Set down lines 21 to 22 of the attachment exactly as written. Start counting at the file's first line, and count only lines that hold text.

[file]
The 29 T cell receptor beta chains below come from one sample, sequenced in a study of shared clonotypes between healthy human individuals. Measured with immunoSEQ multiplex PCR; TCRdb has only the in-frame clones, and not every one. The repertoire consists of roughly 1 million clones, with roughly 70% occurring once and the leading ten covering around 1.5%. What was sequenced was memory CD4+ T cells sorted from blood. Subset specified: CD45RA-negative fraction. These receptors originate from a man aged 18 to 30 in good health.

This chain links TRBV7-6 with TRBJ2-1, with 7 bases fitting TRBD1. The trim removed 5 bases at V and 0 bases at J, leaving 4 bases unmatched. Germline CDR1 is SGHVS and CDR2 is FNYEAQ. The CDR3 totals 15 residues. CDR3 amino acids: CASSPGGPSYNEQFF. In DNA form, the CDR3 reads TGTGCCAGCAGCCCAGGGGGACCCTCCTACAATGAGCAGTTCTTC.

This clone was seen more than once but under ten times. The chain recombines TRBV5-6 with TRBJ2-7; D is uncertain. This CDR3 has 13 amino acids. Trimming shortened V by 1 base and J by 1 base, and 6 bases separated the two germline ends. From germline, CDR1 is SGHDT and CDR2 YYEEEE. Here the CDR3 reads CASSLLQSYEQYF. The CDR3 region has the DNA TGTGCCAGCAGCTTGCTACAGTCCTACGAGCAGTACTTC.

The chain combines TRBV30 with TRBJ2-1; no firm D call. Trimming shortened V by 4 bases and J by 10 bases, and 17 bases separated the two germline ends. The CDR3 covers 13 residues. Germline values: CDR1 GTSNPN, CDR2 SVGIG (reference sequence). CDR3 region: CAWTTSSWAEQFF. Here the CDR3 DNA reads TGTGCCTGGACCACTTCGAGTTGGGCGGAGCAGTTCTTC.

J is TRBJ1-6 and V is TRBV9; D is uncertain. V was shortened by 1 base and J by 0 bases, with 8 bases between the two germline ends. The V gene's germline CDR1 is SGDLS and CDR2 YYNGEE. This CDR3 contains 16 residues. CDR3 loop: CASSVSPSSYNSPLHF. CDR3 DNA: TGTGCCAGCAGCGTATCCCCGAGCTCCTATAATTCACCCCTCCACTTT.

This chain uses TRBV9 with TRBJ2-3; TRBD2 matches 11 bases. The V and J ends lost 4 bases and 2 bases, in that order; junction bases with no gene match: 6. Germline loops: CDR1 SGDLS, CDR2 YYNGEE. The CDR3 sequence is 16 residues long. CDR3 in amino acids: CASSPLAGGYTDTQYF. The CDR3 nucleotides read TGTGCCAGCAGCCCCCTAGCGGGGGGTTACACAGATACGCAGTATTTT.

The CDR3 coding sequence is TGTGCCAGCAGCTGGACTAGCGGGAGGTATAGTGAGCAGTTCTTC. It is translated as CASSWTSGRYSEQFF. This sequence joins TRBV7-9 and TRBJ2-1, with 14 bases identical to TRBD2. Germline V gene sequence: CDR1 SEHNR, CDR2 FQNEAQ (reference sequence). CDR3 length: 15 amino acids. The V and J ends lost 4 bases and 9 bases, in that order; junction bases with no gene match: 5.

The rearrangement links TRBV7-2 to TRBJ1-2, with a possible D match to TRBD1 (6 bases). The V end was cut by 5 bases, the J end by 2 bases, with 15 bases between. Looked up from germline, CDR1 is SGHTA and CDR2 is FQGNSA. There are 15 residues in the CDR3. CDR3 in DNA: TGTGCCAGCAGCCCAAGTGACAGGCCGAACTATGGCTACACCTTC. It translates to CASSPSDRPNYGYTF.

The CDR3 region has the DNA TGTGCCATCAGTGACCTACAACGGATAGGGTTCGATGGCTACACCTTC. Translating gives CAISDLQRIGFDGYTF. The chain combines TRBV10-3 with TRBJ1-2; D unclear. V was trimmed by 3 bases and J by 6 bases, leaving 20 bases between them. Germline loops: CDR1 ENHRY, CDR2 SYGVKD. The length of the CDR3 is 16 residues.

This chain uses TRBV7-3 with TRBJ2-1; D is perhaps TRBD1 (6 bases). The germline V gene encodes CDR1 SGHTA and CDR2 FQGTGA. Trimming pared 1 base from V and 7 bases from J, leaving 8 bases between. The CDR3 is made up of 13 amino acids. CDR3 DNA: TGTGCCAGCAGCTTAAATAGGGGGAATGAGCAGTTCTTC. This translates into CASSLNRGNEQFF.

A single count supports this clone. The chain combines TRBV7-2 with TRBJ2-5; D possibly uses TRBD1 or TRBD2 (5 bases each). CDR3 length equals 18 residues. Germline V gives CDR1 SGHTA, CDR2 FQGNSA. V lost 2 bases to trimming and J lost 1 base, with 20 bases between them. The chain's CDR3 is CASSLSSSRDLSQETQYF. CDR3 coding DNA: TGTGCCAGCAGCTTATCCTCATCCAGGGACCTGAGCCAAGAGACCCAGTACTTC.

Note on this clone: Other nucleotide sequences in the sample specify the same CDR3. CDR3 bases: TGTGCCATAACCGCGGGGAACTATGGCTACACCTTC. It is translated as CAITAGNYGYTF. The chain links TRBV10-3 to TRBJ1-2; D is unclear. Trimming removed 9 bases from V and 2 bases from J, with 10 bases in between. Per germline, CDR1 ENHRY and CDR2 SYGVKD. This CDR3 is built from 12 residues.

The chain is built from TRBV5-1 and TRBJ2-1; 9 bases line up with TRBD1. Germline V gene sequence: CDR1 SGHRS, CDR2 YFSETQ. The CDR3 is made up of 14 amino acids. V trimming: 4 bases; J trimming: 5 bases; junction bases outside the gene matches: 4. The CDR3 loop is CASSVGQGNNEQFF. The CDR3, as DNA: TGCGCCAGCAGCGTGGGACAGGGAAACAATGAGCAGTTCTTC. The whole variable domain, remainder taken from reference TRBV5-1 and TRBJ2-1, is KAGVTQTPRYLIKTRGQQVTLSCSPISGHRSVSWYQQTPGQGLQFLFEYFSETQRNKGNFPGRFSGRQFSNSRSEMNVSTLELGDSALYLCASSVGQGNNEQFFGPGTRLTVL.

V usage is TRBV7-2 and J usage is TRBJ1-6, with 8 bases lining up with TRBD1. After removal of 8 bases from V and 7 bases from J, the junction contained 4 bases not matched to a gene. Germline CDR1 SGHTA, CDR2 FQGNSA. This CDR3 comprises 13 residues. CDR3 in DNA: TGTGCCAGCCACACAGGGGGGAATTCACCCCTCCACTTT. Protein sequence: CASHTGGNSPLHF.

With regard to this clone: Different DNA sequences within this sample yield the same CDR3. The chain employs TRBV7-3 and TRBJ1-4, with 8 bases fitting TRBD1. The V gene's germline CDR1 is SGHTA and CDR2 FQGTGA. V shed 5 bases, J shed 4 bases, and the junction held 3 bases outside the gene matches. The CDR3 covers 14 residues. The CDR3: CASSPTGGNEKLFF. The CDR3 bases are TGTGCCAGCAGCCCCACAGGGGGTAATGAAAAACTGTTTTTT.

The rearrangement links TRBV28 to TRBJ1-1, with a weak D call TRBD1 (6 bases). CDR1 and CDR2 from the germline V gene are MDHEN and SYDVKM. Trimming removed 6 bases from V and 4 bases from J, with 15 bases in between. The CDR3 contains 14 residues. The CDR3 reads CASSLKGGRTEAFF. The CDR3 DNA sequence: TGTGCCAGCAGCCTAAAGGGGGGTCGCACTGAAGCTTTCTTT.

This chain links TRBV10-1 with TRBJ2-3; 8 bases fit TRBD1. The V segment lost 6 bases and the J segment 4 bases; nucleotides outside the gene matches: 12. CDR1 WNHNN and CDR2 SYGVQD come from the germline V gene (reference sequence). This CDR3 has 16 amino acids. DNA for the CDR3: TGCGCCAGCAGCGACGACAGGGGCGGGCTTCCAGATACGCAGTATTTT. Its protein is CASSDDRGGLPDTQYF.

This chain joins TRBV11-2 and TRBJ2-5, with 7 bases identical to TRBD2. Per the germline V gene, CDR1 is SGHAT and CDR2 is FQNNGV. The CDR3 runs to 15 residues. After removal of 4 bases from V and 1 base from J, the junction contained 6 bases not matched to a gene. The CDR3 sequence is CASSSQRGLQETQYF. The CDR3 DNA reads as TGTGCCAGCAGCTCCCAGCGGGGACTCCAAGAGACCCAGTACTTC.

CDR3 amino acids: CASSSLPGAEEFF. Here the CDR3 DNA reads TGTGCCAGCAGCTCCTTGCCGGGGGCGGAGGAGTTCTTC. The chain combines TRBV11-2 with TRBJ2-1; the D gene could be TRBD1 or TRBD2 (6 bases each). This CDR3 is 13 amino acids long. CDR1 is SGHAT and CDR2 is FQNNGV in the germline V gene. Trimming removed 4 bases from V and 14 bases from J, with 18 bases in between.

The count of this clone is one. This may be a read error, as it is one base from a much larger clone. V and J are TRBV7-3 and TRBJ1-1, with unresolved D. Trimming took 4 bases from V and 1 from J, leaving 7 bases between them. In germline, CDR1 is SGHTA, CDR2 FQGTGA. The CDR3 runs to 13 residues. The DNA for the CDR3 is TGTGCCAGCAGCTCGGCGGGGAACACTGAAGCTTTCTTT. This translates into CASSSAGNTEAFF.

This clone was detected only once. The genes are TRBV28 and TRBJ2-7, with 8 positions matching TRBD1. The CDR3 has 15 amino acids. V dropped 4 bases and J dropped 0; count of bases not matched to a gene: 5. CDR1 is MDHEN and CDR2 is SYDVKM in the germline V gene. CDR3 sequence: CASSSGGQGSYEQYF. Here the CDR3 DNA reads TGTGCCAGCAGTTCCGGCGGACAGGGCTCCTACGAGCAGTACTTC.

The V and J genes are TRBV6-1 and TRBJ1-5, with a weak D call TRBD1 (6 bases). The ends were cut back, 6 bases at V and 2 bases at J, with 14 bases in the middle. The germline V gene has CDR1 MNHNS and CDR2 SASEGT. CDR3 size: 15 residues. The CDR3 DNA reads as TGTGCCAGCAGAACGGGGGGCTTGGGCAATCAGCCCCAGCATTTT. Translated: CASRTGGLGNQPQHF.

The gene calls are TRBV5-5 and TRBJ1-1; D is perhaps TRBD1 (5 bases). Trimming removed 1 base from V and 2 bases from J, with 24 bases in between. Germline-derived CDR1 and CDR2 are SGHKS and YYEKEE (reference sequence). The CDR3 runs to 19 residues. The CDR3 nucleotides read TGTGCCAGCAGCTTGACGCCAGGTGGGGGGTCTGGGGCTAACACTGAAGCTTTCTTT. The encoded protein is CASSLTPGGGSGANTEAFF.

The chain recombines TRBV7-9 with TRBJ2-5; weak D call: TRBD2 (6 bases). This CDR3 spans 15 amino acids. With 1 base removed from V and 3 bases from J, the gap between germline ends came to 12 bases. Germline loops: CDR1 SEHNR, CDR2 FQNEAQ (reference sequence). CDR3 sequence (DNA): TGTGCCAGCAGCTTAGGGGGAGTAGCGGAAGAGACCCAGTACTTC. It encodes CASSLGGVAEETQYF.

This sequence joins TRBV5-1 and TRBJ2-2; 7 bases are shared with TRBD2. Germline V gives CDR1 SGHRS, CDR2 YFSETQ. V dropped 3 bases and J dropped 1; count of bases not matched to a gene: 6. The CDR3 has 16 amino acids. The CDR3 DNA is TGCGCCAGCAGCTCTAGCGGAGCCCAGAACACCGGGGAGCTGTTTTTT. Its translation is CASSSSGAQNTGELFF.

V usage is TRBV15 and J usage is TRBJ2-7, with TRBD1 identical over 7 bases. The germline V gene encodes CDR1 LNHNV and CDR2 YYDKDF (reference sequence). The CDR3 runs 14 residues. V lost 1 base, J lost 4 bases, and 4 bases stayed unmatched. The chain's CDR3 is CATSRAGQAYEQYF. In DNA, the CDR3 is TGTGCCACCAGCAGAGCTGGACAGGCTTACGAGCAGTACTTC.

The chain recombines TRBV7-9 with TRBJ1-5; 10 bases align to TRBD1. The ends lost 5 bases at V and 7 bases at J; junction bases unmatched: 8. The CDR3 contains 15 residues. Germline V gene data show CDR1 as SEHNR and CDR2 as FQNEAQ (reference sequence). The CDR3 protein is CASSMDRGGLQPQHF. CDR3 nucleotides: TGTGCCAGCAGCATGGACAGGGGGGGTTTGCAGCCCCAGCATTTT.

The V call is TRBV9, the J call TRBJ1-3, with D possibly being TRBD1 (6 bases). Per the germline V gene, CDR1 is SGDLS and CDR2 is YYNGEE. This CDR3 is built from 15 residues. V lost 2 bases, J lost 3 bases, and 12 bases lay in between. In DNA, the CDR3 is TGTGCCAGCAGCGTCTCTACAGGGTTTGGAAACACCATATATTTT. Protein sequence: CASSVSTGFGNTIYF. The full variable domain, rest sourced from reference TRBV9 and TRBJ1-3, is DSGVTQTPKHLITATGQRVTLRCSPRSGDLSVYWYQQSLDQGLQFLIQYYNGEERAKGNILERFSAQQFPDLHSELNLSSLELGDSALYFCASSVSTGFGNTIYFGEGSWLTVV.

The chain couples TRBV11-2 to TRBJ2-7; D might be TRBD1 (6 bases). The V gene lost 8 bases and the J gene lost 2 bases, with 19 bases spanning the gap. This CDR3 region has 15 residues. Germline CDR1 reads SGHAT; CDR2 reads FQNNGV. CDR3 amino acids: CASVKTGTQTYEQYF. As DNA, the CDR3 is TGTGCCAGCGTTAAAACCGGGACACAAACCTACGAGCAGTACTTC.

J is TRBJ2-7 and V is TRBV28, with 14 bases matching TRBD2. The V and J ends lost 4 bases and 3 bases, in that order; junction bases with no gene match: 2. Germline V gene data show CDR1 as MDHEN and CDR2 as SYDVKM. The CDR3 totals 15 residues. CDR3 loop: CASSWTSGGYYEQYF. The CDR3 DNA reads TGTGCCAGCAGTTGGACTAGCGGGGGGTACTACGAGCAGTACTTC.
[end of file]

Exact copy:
This clone was detected only once. The genes are TRBV28 and TRBJ2-7, with 8 positions matching TRBD1. The CDR3 has 15 amino acids. V dropped 4 bases and J dropped 0; count of bases not matched to a gene: 5. CDR1 is MDHEN and CDR2 is SYDVKM in the germline V gene. CDR3 sequence: CASSSGGQGSYEQYF. Here the CDR3 DNA reads TGTGCCAGCAGTTCCGGCGGACAGGGCTCCTACGAGCAGTACTTC.

The V and J genes are TRBV6-1 and TRBJ1-5, with a weak D call TRBD1 (6 bases). The ends were cut back, 6 bases at V and 2 bases at J, with 14 bases in the middle. The germline V gene has CDR1 MNHNS and CDR2 SASEGT. CDR3 size: 15 residues. The CDR3 DNA reads as TGTGCCAGCAGAACGGGGGGCTTGGGCAATCAGCCCCAGCATTTT. Translated: CASRTGGLGNQPQHF.